14. “I could not tell you what Obama’s foreign policy is if my life depended on it”

    Well thank you for that insightful, and seemingly thoroughly honest admission.

    Unfortunately, I suspect this will not inhibit you in the least from opining loudly and coarsely on all manner of foreign policy issues regarding Obama.

    “Thus sprach Tanothustra”

    heh…can I borrow that as my tag line?

    Comment by Tano — January 5, 2010 @ 1:29 pm - January 5, 2010

  15. #9 I think you may be focusing too much on what Mean named his categories and not enough on how he described them. The introduction of the categories in the article is a bit thin, but Mead describes them in much greater detail in his book Special Providence.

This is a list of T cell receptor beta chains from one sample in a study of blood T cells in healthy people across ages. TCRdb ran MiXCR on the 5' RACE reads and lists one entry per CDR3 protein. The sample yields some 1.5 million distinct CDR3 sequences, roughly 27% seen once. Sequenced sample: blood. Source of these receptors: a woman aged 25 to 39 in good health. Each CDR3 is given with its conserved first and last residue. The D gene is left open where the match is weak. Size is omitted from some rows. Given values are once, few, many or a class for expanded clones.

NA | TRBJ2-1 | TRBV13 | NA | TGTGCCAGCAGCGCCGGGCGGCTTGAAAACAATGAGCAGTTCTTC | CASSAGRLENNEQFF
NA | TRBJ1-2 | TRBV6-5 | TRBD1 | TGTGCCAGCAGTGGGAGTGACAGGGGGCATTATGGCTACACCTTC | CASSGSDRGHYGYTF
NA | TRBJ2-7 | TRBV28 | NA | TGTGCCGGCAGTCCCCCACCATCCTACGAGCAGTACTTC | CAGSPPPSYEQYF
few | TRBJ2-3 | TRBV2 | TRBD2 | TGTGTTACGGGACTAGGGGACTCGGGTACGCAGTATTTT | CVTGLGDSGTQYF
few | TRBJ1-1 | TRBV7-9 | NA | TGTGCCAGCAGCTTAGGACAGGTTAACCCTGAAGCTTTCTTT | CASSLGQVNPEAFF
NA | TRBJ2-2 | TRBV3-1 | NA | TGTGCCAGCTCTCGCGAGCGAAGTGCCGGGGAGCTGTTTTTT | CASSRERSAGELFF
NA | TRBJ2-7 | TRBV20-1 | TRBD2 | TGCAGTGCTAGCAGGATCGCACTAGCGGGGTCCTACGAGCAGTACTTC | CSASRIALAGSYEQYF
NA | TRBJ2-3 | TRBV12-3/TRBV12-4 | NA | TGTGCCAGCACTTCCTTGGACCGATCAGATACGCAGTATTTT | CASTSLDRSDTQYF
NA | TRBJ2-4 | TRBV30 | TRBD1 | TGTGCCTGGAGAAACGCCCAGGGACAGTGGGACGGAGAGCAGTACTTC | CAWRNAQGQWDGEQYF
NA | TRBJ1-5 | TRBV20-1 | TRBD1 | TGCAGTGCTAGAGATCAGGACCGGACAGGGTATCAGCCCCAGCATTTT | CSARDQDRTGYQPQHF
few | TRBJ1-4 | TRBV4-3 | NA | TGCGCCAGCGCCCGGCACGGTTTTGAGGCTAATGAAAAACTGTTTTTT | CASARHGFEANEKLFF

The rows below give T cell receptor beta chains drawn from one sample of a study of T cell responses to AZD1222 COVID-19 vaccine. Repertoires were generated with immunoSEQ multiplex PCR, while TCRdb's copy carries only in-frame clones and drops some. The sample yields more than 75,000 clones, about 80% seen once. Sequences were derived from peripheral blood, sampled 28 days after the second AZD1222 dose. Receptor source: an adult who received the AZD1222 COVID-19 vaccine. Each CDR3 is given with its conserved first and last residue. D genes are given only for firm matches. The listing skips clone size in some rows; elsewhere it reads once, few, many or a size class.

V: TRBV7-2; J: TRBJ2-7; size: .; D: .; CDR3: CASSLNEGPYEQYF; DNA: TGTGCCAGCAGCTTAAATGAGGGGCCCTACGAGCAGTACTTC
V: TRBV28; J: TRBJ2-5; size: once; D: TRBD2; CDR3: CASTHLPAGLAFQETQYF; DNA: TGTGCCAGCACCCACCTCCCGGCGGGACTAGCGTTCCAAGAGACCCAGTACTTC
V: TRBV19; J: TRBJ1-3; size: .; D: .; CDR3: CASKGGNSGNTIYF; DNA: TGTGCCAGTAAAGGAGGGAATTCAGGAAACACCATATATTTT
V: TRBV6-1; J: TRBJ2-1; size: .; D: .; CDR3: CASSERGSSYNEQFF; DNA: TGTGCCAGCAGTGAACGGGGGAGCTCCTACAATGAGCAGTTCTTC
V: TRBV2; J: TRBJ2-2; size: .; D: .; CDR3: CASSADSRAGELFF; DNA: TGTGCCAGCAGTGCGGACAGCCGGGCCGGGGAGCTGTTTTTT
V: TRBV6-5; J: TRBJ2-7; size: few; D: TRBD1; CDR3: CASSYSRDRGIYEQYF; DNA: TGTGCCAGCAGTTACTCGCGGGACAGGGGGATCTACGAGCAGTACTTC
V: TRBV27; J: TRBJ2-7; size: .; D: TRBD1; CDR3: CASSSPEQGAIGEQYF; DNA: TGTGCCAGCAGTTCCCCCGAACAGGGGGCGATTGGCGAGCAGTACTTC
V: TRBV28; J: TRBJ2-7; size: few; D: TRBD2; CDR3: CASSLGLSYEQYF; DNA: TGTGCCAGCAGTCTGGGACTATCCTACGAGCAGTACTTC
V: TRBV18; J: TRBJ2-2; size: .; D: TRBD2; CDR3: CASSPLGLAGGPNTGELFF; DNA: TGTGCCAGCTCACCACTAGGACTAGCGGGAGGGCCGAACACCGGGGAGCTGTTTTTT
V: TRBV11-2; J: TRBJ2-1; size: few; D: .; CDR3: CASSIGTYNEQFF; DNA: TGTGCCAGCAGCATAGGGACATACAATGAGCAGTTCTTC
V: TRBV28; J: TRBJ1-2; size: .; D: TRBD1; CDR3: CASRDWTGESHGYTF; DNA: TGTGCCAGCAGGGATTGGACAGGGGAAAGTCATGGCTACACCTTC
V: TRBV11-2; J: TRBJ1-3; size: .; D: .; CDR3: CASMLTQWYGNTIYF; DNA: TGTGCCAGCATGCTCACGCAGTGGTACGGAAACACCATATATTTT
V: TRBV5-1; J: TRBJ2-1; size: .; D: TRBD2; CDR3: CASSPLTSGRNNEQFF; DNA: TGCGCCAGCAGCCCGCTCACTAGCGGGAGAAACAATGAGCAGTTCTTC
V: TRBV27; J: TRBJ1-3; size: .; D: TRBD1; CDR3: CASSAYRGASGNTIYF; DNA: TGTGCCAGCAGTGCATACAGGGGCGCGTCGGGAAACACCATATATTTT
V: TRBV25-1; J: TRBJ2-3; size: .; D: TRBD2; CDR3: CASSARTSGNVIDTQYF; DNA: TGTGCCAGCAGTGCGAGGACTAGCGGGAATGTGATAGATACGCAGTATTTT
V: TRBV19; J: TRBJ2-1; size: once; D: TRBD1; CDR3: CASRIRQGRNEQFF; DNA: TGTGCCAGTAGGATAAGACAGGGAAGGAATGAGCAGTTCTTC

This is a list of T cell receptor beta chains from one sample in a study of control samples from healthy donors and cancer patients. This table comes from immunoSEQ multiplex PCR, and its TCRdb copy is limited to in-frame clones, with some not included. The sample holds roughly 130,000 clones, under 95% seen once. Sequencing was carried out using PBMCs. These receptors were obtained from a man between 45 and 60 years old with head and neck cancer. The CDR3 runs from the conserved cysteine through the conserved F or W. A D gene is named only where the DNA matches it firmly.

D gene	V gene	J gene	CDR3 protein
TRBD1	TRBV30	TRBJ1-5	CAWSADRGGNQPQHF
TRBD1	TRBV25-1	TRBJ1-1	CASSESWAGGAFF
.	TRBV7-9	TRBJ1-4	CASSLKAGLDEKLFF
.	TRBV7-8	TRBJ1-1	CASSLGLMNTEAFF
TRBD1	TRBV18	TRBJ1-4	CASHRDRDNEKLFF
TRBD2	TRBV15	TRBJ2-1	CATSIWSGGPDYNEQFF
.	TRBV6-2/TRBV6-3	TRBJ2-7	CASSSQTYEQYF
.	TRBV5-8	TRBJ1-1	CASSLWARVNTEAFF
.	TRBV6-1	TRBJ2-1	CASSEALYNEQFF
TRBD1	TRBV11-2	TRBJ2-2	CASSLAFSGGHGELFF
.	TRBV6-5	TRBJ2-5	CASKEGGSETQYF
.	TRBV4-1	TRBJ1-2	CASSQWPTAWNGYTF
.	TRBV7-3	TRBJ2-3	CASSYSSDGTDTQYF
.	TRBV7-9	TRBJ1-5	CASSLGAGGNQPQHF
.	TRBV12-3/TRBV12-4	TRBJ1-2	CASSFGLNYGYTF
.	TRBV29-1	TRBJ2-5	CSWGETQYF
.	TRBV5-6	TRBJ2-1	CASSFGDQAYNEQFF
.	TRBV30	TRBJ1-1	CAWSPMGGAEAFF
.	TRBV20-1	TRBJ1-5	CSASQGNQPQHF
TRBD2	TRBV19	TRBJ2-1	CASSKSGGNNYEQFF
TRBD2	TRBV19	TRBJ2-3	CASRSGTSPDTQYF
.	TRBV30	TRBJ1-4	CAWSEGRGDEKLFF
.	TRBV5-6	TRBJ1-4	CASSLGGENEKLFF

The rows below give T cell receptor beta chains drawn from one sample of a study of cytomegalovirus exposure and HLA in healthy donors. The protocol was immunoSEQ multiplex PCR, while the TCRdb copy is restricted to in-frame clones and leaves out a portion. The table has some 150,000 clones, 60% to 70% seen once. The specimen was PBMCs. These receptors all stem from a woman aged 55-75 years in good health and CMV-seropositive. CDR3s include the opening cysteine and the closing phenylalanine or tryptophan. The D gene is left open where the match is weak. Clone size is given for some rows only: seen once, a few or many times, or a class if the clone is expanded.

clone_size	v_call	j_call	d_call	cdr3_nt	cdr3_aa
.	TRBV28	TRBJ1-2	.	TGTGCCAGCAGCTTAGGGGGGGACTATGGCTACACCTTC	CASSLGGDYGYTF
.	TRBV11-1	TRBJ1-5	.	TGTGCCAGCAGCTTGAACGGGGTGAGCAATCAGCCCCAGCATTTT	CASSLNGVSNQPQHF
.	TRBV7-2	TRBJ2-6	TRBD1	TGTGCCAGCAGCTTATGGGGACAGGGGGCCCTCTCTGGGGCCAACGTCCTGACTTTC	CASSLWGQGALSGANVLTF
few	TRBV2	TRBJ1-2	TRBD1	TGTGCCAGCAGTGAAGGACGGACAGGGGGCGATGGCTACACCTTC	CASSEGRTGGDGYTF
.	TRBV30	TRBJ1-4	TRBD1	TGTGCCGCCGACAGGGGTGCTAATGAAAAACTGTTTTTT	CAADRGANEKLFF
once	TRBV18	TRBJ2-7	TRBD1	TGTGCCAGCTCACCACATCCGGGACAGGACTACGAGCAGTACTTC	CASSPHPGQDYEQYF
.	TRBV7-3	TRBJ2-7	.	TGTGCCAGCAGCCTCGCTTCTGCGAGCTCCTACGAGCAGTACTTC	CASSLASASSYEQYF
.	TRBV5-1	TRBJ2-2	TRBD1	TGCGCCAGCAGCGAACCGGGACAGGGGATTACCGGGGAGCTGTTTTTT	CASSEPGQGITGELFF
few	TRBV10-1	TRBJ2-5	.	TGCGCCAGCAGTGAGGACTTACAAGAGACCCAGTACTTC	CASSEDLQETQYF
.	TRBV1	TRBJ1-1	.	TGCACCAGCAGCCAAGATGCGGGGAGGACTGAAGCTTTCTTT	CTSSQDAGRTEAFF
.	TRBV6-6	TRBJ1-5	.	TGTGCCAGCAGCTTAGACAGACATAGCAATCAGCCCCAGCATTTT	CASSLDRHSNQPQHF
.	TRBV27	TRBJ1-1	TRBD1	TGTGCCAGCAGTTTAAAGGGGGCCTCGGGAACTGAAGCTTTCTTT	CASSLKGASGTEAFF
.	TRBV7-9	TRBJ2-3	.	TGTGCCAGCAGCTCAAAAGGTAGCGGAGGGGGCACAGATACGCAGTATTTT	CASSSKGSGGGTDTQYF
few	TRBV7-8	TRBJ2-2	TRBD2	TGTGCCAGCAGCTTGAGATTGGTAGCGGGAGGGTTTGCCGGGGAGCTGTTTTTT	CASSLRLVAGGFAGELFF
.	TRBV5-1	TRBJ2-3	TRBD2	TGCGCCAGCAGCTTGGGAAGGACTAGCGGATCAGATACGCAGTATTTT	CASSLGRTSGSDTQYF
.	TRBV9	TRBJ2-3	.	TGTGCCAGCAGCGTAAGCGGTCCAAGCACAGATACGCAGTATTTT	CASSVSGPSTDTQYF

According to Mead, Bush is a Wilsonian (with an undercurrent of Jacksonianism) because he favored an active foreign policy that was informed primarily by a desire to spread values and ideal, such as the rule of law, democracy, personal liberty, and human rights, rather than by a desire to expand commercial or military influence. That is not to say Bush would have done it the way Wilson the man would have. That’s where Bush’s Jacksonian streak kicks in, a streak that is willing to use the military and can have an honor-driven let’s roll attitude about it. Wilson, would have like to see the same ends pursued through a more lovey-dovey Jeffersonian means (“If we could get all the nations of the world in a big room to discuss our differences, there would be no war!)